Guinness World Record River-board attempt

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Guinness World Record River-board attempt



While on the end leg of my 2400km Orange River Source2sea journey, I had to swim well into the night to maintain my daily distance, in order to reach the mouth at Alexander bay on the 17 of May. By that stage, the desert winter was in full swing and the days as well as the nights, not to mention the water temperature, was taking a big dip. I can still remember getting out of the river in the pitch dark, near hypothermic, getting to work on a fire ASAP, before I could take my wetsuit off and dry out, plus set up camp etc. It was then that I thought, hey if I can swim for 14 hours straight for 3 weeks and also doing that after I already completed 2200km’s, surely I can do a 24hours record swim. And so the Guinness World Record idea was born


After registering with Guiness World Records (GWR) and playing the waiting game, I finally got the guidelines, rules and evidence stats from GWR and started planning the mission. What makes this attempt interesting is that the environment is uncontrolled. So to get the optimum flow of water, you cannot do it in the summer months because the river level is too low, 90% of the time. Winter time, after good rain, is ideal, but then you have to deal with the cold, so it is a bit of a catch 22. Then you also have to navigate a flowing river at night which would be the most dangerous part of the whole attempt. You are allowed to stop at any time, for however long you want, but you are not allowed to leave the river banks.

So this is where the snowball effect started picking up speed, that would eventually become an avalanche and would ultimately cause me to sadly not better the existing record of 60km’s. After getting confirmation from my friend Alain (Operations manager at the Felix Unite Round the Bend Lodge) that there was good water coming, I had to quickly scramble to get everything ready, so not to miss the incoming water, and not knowing when or if it would rain again for months. Because of the short notice, non of my back-up crew members could join, which I think in most cases is where most wives of any athletes come in, the behind every successful athlete stands a seconds crew member\shuttle bunny\chef\doctor and in my case, a slash fire starter. And because my wife Chanel couldn’t leave our 10month old daughter Kacey behind, she was set to join on her first ever adventure outing and of course our awesome baby sitter, Tendai from Malawi:)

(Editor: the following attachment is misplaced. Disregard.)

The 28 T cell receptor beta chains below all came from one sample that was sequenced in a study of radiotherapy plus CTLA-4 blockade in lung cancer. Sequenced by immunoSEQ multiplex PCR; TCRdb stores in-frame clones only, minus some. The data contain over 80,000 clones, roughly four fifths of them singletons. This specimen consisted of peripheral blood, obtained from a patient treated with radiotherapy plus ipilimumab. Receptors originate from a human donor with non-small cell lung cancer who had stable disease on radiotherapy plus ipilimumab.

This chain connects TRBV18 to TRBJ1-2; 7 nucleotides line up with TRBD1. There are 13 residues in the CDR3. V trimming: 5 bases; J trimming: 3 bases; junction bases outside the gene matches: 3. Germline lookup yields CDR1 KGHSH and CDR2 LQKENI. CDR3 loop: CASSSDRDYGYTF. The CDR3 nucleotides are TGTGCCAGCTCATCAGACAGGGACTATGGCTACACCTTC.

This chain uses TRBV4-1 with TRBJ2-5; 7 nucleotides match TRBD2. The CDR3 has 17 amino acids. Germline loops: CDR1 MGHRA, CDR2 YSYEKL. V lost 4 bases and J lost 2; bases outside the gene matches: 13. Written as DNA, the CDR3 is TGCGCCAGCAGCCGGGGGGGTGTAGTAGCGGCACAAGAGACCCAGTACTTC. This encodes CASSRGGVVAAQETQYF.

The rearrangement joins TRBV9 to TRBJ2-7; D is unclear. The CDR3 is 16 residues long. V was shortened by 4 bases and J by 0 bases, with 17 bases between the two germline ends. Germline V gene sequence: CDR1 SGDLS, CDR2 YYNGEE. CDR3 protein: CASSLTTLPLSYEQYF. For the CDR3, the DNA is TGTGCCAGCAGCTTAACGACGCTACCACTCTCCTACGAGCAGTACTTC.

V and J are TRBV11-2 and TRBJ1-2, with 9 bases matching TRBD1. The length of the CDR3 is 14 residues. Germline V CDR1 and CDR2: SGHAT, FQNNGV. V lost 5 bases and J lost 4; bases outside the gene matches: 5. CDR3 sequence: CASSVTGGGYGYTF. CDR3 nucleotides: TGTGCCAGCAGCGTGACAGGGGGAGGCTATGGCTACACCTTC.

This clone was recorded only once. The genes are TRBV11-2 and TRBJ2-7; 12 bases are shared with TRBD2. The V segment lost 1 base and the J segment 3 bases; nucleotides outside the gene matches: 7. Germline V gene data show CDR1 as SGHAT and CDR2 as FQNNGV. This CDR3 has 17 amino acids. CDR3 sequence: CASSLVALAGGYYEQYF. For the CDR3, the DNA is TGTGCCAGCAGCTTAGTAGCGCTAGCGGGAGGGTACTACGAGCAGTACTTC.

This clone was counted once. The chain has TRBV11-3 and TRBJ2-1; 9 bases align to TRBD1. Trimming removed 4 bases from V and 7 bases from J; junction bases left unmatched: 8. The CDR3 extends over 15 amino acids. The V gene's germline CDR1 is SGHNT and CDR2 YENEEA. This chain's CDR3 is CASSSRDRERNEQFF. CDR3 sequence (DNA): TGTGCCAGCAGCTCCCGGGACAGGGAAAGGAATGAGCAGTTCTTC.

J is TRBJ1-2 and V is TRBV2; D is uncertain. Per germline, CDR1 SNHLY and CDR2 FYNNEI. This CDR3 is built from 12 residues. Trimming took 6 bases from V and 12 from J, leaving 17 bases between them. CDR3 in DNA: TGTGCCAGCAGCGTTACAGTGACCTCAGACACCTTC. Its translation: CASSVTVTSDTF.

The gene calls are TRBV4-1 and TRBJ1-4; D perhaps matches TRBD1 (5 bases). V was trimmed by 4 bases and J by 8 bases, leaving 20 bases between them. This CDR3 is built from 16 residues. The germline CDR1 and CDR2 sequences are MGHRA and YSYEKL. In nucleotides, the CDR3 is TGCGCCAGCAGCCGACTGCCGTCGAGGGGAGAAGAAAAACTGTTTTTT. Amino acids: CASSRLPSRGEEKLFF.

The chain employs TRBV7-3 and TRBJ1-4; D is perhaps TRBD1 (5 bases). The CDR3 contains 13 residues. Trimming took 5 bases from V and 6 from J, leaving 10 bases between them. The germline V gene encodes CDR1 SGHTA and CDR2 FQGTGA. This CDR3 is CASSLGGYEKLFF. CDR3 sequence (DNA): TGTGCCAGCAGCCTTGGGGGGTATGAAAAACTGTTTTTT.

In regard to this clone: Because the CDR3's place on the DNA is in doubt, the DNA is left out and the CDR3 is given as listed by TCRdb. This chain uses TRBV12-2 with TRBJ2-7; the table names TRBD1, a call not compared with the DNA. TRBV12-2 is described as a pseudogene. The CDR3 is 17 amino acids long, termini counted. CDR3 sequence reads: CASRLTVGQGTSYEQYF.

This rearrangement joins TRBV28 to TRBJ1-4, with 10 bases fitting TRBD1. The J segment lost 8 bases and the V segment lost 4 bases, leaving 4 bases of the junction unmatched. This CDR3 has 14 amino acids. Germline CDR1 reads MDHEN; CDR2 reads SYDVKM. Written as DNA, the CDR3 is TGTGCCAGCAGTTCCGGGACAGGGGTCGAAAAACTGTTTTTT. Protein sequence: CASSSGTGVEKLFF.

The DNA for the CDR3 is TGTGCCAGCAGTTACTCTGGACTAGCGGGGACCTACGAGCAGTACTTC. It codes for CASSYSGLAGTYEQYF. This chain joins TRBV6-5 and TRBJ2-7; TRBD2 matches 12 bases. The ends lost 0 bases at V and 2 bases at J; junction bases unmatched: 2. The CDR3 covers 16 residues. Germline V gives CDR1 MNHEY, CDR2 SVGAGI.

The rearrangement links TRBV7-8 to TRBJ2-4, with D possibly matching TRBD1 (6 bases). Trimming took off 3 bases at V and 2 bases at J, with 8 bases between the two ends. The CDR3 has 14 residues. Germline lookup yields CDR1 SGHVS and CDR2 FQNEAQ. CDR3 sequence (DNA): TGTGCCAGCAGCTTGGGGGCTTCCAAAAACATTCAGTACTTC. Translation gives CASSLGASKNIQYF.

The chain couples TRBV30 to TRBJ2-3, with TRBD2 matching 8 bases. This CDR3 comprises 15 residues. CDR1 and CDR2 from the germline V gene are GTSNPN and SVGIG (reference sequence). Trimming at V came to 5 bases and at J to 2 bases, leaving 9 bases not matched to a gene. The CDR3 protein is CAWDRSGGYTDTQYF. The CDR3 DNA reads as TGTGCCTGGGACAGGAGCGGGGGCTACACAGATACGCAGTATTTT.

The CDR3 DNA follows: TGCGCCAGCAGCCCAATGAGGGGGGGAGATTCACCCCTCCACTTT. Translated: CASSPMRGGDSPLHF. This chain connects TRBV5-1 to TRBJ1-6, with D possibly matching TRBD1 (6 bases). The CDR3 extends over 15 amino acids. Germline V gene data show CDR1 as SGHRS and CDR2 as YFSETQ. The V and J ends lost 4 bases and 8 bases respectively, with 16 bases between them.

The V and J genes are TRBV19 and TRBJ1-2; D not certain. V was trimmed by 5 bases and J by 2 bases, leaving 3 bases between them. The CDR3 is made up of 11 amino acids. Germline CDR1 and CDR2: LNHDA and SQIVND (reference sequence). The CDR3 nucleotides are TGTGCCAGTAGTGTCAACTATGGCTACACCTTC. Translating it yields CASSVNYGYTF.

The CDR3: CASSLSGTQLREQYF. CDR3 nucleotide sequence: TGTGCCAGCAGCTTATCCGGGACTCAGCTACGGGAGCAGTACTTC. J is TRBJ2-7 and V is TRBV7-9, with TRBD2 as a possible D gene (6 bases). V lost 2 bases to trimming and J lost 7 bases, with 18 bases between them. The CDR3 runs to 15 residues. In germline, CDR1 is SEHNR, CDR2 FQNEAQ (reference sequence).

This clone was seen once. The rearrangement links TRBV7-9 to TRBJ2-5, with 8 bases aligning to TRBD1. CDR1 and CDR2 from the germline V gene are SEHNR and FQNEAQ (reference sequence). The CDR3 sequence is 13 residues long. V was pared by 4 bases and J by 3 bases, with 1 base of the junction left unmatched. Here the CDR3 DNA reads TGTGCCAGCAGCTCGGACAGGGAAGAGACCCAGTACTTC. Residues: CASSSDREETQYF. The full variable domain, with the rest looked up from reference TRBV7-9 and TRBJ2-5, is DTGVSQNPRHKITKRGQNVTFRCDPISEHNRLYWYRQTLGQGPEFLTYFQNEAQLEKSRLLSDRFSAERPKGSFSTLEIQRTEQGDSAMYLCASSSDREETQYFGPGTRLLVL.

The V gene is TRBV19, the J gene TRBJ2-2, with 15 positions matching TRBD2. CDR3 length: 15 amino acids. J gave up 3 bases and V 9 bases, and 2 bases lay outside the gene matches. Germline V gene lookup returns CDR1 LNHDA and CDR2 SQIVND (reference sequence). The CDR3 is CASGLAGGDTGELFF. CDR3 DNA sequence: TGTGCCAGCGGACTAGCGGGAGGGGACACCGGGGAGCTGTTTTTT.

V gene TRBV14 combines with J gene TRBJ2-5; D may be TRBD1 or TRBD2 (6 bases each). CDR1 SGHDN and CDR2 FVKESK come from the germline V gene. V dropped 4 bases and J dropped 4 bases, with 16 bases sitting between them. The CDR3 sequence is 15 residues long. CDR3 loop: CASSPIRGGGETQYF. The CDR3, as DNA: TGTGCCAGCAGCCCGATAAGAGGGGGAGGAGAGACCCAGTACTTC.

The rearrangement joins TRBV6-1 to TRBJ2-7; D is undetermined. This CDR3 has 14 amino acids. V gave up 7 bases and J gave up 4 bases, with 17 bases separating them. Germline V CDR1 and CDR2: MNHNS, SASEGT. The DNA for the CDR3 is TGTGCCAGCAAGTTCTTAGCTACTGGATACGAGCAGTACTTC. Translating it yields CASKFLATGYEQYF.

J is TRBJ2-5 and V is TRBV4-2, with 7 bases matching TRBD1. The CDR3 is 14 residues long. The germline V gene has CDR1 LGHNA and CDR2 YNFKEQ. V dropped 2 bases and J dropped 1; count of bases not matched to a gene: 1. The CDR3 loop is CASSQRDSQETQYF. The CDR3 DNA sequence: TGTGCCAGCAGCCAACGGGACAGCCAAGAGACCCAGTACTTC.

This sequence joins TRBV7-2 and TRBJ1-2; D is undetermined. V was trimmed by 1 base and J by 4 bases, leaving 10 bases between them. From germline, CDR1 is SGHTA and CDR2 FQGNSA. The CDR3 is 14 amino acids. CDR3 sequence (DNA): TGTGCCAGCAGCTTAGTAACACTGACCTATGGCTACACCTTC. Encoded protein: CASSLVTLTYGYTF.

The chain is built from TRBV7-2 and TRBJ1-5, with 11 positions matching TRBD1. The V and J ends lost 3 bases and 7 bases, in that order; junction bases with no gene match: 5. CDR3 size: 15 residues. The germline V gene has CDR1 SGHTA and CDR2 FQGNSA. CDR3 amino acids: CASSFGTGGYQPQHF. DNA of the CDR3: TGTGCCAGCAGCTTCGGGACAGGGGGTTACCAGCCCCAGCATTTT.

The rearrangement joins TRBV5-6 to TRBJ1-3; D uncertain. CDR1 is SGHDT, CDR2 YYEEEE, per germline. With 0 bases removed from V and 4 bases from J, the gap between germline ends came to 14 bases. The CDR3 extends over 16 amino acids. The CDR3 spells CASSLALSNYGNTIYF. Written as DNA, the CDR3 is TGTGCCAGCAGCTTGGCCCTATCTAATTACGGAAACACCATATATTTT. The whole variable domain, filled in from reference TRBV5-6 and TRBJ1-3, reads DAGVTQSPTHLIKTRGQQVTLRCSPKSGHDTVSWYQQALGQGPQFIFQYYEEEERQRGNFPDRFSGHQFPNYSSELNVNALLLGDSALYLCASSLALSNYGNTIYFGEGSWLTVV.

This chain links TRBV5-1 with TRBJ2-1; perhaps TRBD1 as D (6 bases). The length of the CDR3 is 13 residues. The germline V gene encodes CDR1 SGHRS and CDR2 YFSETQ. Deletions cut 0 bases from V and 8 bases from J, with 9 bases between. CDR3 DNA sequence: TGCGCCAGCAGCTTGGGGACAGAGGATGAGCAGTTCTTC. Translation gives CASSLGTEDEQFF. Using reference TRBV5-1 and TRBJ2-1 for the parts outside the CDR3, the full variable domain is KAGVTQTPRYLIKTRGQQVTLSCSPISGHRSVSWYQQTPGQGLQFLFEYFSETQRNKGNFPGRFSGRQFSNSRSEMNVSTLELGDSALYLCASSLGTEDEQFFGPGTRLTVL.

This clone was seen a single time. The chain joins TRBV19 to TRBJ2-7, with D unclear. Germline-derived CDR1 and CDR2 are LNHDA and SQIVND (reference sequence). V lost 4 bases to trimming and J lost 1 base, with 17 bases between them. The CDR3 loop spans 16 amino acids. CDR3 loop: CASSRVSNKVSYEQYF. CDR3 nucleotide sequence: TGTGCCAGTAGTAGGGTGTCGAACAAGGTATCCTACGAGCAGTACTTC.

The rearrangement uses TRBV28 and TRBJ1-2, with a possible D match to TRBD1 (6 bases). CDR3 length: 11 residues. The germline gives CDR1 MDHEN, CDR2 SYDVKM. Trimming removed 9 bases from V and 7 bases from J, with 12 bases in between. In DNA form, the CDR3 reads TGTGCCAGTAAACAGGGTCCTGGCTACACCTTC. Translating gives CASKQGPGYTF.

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So on arrival at the famous Drew bridge, we saw that it was under water and the bridge was creating a standing wave, perfect conditions for the swim 🙂 But, there is always a but. My overconfidence to take on a swollen river, alone at flood level in the dark through a section of river which is notorious for having very narrow channels, of which is normally choked with tree strainers everywhere (tree strainers are tree blocks in fast moving water which are extremely dangerous) and that with my 200lumen LED lenser head torch, I started getting second thoughts. I quickly pushed them aside and decided to get on with it… no chickening out now!


Entering the Breede River at Drew's Bridge near Swellendam

Entering the Breede River at Drew’s Bridge near Swellendam